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Low Turnout in Egypt Poll Amid Opposition Boycott, Labor Unrest


Turnout has been very light in Egypt's local council elections as the main opposition group urged its followers to boycott the election when its candidates were disqualified. VOA Correspondent Challiss McDonough has more from Cairo.

Most polling stations in Cairo appeared to be almost empty amid an opposition boycott and a general feeling of apathy among the voters, as well as anxiety over clashes to the north of the capital.

The election was taking place after two days of riots over food prices and low wages in the Nile Delta town of Mahalla, where a teenage boy was shot by police overnight and later died of his wounds.

A number of arrests was reported in the town Tuesday, and the prime minister went to negotiate with the workers. Reports from Mahalla said voting had been canceled there after the clashes, and some of the seats there were handed out to opposition and independent candidates.

Local council elections have taken on a new significance since the constitution was amended last year, requiring any independent candidate for president to have the support of at least 140 local councilors. But almost all opposition candidates disqualified, few people seemed to be bothering to vote.

The Muslim Brotherhood, which is Egypt's largest opposition group even though it is officially banned, announced Monday it was boycotting the poll because election officials allowed only 20 of its candidates to register. There are 52,000 local council seats, and the group tried to field 10,000 candidates.

The state-run MENA news agency said 70 percent of the races nationwide had already been decided because candidates from the ruling National Democratic Party were running unopposed.

In central-Cairo's conservative Manial neighborhood polling stations appeared largely abandoned. A 23-year-old man named Hani said he had no plans to vote.

"Yes I did, in the last election I voted, but this one I do not think I am going to vote," said Hani. "Because I think this time it is not so fair like the other one, so I am not going to vote because I think it is not going to be so fair, so I am not going to participate in it."

He did not say what party or candidate he might have supported, but he indicated that whoever it was did not make it onto the ballot.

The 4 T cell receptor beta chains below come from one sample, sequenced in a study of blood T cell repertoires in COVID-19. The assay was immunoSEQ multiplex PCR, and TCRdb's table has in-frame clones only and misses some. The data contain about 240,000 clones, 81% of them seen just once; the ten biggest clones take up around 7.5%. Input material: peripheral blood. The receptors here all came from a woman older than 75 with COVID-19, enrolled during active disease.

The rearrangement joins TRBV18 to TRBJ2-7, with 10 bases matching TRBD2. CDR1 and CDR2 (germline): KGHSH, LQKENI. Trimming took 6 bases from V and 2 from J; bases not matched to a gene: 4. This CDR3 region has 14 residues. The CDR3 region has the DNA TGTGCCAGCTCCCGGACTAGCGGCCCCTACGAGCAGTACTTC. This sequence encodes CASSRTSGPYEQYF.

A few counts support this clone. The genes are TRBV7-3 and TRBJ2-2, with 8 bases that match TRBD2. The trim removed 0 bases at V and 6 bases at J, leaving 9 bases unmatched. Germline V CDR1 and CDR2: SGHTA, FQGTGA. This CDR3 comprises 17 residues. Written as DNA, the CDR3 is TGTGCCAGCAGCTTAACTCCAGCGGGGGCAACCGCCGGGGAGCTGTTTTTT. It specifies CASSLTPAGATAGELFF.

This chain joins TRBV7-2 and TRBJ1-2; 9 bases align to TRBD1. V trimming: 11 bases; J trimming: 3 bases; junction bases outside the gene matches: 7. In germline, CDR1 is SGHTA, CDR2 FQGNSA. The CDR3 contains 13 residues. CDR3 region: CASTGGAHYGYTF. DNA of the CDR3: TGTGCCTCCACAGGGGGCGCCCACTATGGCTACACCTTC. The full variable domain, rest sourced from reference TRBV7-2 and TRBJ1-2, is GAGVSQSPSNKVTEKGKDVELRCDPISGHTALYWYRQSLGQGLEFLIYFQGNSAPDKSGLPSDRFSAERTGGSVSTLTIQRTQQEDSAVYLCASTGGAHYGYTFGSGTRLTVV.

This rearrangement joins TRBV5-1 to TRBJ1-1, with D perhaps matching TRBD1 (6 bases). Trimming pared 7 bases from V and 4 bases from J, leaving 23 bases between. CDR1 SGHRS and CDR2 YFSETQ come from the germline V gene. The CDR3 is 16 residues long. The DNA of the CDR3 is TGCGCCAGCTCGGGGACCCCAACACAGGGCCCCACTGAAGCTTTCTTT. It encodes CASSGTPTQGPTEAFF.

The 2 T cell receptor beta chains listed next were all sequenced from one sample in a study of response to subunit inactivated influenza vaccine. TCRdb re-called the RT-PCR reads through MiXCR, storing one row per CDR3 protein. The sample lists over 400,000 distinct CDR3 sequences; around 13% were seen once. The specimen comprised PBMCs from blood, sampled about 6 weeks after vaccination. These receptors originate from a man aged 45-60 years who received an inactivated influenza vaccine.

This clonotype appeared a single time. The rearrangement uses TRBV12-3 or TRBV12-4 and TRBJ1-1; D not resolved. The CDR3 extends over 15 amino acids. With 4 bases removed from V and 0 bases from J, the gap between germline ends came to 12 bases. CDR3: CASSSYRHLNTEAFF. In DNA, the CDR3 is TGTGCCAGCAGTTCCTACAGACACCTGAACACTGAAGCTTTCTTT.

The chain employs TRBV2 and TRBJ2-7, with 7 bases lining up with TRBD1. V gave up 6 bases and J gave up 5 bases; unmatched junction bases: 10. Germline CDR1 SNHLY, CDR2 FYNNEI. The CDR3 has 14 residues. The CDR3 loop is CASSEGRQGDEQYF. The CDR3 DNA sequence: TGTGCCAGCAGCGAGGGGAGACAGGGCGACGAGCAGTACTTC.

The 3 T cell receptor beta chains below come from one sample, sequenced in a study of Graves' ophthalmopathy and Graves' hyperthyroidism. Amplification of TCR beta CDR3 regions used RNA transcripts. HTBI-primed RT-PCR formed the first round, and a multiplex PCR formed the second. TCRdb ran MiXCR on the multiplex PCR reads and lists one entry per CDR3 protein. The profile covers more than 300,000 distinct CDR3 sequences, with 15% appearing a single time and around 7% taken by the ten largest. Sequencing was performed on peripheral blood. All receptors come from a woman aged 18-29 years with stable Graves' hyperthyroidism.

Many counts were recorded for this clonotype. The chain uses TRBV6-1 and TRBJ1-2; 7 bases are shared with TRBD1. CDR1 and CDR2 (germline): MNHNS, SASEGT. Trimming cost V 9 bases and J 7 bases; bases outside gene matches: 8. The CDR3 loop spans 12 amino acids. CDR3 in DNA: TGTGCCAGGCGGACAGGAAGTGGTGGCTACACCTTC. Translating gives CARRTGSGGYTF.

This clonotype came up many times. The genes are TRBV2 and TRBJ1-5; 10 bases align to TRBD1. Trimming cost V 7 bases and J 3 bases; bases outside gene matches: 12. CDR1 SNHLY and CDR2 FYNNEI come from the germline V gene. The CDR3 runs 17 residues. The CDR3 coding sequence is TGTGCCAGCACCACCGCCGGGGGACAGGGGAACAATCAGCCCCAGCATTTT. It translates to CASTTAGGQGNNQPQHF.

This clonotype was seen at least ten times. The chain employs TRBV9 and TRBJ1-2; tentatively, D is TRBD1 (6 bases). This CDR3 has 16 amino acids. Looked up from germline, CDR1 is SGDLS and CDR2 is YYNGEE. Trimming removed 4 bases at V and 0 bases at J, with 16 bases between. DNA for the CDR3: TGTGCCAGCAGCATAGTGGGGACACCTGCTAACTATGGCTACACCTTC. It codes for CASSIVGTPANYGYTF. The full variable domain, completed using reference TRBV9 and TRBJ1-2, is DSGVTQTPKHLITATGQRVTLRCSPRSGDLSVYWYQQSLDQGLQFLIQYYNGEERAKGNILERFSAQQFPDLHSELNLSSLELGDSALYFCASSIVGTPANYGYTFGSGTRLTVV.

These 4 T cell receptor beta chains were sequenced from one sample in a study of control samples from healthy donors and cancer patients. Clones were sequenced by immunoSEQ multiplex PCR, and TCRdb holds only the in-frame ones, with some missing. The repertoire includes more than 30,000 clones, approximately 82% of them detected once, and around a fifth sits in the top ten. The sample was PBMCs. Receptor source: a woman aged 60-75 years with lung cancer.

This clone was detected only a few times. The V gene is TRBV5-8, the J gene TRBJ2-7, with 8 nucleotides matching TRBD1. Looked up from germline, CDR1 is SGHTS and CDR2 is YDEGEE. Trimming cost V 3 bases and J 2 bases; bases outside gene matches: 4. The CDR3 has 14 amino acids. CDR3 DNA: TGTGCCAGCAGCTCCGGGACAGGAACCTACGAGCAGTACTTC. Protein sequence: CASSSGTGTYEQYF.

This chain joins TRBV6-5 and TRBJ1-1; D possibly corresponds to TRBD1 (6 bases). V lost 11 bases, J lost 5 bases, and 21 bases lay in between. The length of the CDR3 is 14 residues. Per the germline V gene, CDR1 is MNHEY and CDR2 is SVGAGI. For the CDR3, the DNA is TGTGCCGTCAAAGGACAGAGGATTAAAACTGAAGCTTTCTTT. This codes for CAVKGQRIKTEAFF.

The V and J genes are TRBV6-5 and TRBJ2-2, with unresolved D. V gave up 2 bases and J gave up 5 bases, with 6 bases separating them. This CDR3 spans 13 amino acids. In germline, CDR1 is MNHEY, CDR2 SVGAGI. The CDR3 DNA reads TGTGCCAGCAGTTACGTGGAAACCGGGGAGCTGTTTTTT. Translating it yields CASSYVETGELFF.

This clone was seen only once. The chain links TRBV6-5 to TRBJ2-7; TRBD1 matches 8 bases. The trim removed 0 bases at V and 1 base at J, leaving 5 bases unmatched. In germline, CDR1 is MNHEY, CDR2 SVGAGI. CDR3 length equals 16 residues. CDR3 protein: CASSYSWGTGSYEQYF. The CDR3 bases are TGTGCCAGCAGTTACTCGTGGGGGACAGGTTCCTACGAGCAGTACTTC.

"Because I have heard that they have neglected some candidates and they have removed some names from the list, so I am not going to participate in it," he said.

Even people who support the ruling party said they see little reason to vote. A few blocks away, a man who called himself Abu Laila said he was a proud member of the ruling NDP, but had no intention of voting.

He said he does not have a voter registration card and does not want one. He said, "Whatever the party wants will happen. Myself, I am a member of the NDP, and I support the NDP, but I do not like voting and chaos and all that stuff."

He said he has been disillusioned by previous elections where candidates have promised a lot during the campaign but then failed to deliver.

He said, "As soon as they get their seat, they just ... forget about us, and we do not see them after the elections."

He gestures dismissively at a nearby wall, where the faces of local candidates peer out from election posters, all bearing the ruling-party logo.

He said, "Ask anyone, do you know who your representative is? And they will say no, we do not know him, we just see his picture on the walls."

At nearby polling stations, police appeared to be systematically keeping journalists out. One officer burst out laughing when a VOA reporter asked to see the voting room. He insisted that party agents and independent election monitors were inside, but reporters were not to be allowed in.

An early report by one monitoring group indicated some irregularities with the voter registration lists and noted incidents of vote-buying, which residents of some districts of Cairo also reported seeing.

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